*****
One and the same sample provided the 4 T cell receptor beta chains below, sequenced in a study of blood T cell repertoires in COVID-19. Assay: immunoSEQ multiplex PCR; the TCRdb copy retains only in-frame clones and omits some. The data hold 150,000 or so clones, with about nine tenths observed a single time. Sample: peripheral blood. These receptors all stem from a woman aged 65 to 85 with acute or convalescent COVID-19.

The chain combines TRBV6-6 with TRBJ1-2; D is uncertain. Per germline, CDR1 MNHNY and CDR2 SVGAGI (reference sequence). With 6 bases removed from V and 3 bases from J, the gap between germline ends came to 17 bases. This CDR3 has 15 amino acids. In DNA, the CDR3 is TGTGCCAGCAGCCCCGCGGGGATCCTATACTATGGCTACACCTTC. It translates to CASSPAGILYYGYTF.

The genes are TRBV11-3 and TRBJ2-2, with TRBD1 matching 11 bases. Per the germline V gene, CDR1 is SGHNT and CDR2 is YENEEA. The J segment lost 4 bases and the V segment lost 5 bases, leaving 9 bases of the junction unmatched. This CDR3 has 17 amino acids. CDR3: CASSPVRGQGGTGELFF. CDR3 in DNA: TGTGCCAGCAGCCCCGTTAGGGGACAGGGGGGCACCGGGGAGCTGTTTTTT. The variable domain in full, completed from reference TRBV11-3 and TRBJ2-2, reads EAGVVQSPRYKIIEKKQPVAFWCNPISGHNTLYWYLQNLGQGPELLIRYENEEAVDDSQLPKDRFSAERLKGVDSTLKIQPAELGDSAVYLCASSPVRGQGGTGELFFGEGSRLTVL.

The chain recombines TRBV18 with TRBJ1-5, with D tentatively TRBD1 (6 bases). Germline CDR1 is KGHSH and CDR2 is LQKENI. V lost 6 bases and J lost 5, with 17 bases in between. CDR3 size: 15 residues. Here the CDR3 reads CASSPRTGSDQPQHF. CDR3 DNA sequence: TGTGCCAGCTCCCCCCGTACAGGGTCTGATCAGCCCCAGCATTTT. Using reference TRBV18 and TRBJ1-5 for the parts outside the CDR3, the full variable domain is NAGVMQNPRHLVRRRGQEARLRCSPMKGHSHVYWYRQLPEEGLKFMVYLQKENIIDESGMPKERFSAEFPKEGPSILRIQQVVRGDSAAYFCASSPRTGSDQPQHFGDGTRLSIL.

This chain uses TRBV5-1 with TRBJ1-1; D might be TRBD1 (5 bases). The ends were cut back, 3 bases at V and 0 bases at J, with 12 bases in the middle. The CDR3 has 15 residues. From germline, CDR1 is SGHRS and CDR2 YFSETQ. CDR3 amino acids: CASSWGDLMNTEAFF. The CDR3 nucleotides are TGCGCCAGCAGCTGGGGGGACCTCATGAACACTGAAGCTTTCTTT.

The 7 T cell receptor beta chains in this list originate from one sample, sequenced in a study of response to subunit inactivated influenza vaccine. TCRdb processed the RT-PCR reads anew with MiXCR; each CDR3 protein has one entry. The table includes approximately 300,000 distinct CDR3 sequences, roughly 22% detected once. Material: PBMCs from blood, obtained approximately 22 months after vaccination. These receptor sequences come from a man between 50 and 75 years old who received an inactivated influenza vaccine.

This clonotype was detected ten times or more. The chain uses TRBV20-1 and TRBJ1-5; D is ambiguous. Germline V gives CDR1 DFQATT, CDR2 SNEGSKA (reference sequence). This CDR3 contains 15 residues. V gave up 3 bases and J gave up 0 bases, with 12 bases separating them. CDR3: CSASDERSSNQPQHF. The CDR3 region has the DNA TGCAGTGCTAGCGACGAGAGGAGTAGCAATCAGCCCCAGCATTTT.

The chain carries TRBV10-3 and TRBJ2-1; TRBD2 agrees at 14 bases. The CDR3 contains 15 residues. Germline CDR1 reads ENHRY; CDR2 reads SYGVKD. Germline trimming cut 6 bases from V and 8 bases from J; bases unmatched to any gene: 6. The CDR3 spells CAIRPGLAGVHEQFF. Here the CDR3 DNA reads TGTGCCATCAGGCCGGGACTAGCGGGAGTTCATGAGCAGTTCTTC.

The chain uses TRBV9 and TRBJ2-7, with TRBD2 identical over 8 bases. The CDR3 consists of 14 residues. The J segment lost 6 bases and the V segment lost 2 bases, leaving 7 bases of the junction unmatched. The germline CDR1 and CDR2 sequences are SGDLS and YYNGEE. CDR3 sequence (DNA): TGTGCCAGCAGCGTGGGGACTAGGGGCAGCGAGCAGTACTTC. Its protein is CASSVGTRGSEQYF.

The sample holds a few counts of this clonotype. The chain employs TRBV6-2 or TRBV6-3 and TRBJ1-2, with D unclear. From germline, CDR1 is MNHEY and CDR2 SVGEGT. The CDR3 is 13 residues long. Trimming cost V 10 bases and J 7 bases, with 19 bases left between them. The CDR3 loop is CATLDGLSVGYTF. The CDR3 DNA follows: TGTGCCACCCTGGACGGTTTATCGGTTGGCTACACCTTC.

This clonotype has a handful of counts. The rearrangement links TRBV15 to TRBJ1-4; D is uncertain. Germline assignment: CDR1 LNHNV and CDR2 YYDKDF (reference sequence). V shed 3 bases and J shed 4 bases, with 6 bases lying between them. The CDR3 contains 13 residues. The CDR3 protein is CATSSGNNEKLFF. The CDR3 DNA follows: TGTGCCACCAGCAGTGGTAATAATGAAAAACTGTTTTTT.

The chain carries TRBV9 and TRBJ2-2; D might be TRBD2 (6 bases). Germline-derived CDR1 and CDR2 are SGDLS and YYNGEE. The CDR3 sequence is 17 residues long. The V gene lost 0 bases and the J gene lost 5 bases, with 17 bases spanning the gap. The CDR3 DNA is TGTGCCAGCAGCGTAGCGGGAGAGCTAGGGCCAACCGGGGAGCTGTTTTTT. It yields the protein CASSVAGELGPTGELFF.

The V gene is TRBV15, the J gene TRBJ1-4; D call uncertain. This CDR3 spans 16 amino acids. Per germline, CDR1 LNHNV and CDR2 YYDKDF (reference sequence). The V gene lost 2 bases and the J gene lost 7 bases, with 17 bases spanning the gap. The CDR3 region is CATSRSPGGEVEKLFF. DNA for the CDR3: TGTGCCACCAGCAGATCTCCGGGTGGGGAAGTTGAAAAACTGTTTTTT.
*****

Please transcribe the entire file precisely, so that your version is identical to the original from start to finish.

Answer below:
One and the same sample provided the 4 T cell receptor beta chains below, sequenced in a study of blood T cell repertoires in COVID-19. Assay: immunoSEQ multiplex PCR; the TCRdb copy retains only in-frame clones and omits some. The data hold 150,000 or so clones, with about nine tenths observed a single time. Sample: peripheral blood. These receptors all stem from a woman aged 65 to 85 with acute or convalescent COVID-19.

The chain combines TRBV6-6 with TRBJ1-2; D is uncertain. Per germline, CDR1 MNHNY and CDR2 SVGAGI (reference sequence). With 6 bases removed from V and 3 bases from J, the gap between germline ends came to 17 bases. This CDR3 has 15 amino acids. In DNA, the CDR3 is TGTGCCAGCAGCCCCGCGGGGATCCTATACTATGGCTACACCTTC. It translates to CASSPAGILYYGYTF.

The genes are TRBV11-3 and TRBJ2-2, with TRBD1 matching 11 bases. Per the germline V gene, CDR1 is SGHNT and CDR2 is YENEEA. The J segment lost 4 bases and the V segment lost 5 bases, leaving 9 bases of the junction unmatched. This CDR3 has 17 amino acids. CDR3: CASSPVRGQGGTGELFF. CDR3 in DNA: TGTGCCAGCAGCCCCGTTAGGGGACAGGGGGGCACCGGGGAGCTGTTTTTT. The variable domain in full, completed from reference TRBV11-3 and TRBJ2-2, reads EAGVVQSPRYKIIEKKQPVAFWCNPISGHNTLYWYLQNLGQGPELLIRYENEEAVDDSQLPKDRFSAERLKGVDSTLKIQPAELGDSAVYLCASSPVRGQGGTGELFFGEGSRLTVL.

The chain recombines TRBV18 with TRBJ1-5, with D tentatively TRBD1 (6 bases). Germline CDR1 is KGHSH and CDR2 is LQKENI. V lost 6 bases and J lost 5, with 17 bases in between. CDR3 size: 15 residues. Here the CDR3 reads CASSPRTGSDQPQHF. CDR3 DNA sequence: TGTGCCAGCTCCCCCCGTACAGGGTCTGATCAGCCCCAGCATTTT. Using reference TRBV18 and TRBJ1-5 for the parts outside the CDR3, the full variable domain is NAGVMQNPRHLVRRRGQEARLRCSPMKGHSHVYWYRQLPEEGLKFMVYLQKENIIDESGMPKERFSAEFPKEGPSILRIQQVVRGDSAAYFCASSPRTGSDQPQHFGDGTRLSIL.

This chain uses TRBV5-1 with TRBJ1-1; D might be TRBD1 (5 bases). The ends were cut back, 3 bases at V and 0 bases at J, with 12 bases in the middle. The CDR3 has 15 residues. From germline, CDR1 is SGHRS and CDR2 YFSETQ. CDR3 amino acids: CASSWGDLMNTEAFF. The CDR3 nucleotides are TGCGCCAGCAGCTGGGGGGACCTCATGAACACTGAAGCTTTCTTT.

The 7 T cell receptor beta chains in this list originate from one sample, sequenced in a study of response to subunit inactivated influenza vaccine. TCRdb processed the RT-PCR reads anew with MiXCR; each CDR3 protein has one entry. The table includes approximately 300,000 distinct CDR3 sequences, roughly 22% detected once. Material: PBMCs from blood, obtained approximately 22 months after vaccination. These receptor sequences come from a man between 50 and 75 years old who received an inactivated influenza vaccine.

This clonotype was detected ten times or more. The chain uses TRBV20-1 and TRBJ1-5; D is ambiguous. Germline V gives CDR1 DFQATT, CDR2 SNEGSKA (reference sequence). This CDR3 contains 15 residues. V gave up 3 bases and J gave up 0 bases, with 12 bases separating them. CDR3: CSASDERSSNQPQHF. The CDR3 region has the DNA TGCAGTGCTAGCGACGAGAGGAGTAGCAATCAGCCCCAGCATTTT.

The chain carries TRBV10-3 and TRBJ2-1; TRBD2 agrees at 14 bases. The CDR3 contains 15 residues. Germline CDR1 reads ENHRY; CDR2 reads SYGVKD. Germline trimming cut 6 bases from V and 8 bases from J; bases unmatched to any gene: 6. The CDR3 spells CAIRPGLAGVHEQFF. Here the CDR3 DNA reads TGTGCCATCAGGCCGGGACTAGCGGGAGTTCATGAGCAGTTCTTC.

The chain uses TRBV9 and TRBJ2-7, with TRBD2 identical over 8 bases. The CDR3 consists of 14 residues. The J segment lost 6 bases and the V segment lost 2 bases, leaving 7 bases of the junction unmatched. The germline CDR1 and CDR2 sequences are SGDLS and YYNGEE. CDR3 sequence (DNA): TGTGCCAGCAGCGTGGGGACTAGGGGCAGCGAGCAGTACTTC. Its protein is CASSVGTRGSEQYF.

The sample holds a few counts of this clonotype. The chain employs TRBV6-2 or TRBV6-3 and TRBJ1-2, with D unclear. From germline, CDR1 is MNHEY and CDR2 SVGEGT. The CDR3 is 13 residues long. Trimming cost V 10 bases and J 7 bases, with 19 bases left between them. The CDR3 loop is CATLDGLSVGYTF. The CDR3 DNA follows: TGTGCCACCCTGGACGGTTTATCGGTTGGCTACACCTTC.

This clonotype has a handful of counts. The rearrangement links TRBV15 to TRBJ1-4; D is uncertain. Germline assignment: CDR1 LNHNV and CDR2 YYDKDF (reference sequence). V shed 3 bases and J shed 4 bases, with 6 bases lying between them. The CDR3 contains 13 residues. The CDR3 protein is CATSSGNNEKLFF. The CDR3 DNA follows: TGTGCCACCAGCAGTGGTAATAATGAAAAACTGTTTTTT.

The chain carries TRBV9 and TRBJ2-2; D might be TRBD2 (6 bases). Germline-derived CDR1 and CDR2 are SGDLS and YYNGEE. The CDR3 sequence is 17 residues long. The V gene lost 0 bases and the J gene lost 5 bases, with 17 bases spanning the gap. The CDR3 DNA is TGTGCCAGCAGCGTAGCGGGAGAGCTAGGGCCAACCGGGGAGCTGTTTTTT. It yields the protein CASSVAGELGPTGELFF.

The V gene is TRBV15, the J gene TRBJ1-4; D call uncertain. This CDR3 spans 16 amino acids. Per germline, CDR1 LNHNV and CDR2 YYDKDF (reference sequence). The V gene lost 2 bases and the J gene lost 7 bases, with 17 bases spanning the gap. The CDR3 region is CATSRSPGGEVEKLFF. DNA for the CDR3: TGTGCCACCAGCAGATCTCCGGGTGGGGAAGTTGAAAAACTGTTTTTT.